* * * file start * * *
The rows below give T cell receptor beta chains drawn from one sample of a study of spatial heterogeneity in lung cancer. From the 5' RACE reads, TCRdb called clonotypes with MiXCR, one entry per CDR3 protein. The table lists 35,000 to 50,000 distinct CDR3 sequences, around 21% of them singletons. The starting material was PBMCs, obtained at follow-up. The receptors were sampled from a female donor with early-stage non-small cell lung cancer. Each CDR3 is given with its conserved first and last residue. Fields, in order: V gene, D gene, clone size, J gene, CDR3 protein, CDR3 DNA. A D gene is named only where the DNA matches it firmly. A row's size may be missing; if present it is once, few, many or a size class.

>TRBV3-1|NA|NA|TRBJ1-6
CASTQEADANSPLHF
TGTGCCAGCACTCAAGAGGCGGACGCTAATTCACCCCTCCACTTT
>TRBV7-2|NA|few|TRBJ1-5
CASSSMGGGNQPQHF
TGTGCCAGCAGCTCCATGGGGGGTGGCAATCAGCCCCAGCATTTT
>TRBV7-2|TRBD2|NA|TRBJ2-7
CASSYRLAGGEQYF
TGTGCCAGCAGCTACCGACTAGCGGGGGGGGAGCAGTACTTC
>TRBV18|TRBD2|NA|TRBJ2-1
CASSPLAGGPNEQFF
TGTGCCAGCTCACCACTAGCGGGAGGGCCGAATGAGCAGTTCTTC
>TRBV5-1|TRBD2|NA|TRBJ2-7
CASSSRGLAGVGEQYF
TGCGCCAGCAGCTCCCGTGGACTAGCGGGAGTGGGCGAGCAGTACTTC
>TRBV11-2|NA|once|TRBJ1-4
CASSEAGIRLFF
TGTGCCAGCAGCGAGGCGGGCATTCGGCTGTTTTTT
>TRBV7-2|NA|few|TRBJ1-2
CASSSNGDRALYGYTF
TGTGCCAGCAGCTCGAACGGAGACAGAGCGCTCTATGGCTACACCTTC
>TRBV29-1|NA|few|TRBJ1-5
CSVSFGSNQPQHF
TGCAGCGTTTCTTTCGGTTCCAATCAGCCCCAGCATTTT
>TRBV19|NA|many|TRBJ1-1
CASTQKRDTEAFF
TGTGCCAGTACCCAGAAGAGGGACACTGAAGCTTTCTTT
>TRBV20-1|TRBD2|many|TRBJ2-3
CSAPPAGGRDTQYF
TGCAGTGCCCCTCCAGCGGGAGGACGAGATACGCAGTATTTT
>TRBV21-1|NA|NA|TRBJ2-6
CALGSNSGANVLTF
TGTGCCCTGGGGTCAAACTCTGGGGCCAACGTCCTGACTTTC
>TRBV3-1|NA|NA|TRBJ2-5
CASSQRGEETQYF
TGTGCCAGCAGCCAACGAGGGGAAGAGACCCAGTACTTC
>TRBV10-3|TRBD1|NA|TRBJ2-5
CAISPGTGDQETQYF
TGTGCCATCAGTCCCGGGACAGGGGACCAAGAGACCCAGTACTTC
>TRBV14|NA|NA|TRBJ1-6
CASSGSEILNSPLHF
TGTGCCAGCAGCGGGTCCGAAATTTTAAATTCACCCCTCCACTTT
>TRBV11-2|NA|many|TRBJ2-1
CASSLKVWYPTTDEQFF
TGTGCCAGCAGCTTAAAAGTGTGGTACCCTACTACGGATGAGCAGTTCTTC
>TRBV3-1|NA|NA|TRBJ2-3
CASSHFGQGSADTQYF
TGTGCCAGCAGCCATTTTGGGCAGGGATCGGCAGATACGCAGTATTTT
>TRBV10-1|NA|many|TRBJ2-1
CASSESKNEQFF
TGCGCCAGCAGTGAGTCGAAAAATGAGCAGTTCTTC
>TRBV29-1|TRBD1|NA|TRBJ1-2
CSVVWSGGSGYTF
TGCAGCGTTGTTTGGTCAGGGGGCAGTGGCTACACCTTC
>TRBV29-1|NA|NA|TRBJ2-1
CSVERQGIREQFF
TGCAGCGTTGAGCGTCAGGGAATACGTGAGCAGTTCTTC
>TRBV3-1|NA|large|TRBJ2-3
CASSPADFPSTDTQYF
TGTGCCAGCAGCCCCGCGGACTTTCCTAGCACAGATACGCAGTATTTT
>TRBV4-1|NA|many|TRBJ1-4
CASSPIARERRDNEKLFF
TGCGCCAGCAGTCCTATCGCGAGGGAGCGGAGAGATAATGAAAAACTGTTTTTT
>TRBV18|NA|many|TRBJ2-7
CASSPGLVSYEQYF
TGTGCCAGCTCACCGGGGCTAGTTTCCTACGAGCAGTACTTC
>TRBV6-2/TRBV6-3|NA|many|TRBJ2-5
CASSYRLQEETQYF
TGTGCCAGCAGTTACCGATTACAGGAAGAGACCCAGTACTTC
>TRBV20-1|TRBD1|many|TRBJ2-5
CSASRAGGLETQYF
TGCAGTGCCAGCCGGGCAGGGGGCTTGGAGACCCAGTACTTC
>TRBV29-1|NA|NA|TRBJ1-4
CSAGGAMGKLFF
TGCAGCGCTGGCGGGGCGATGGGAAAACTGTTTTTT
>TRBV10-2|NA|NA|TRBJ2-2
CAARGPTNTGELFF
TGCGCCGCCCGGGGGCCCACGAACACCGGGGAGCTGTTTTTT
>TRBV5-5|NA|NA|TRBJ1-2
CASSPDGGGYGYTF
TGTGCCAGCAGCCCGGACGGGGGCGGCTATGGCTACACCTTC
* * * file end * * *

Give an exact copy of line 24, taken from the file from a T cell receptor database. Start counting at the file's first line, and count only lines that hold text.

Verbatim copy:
CSVSFGSNQPQHF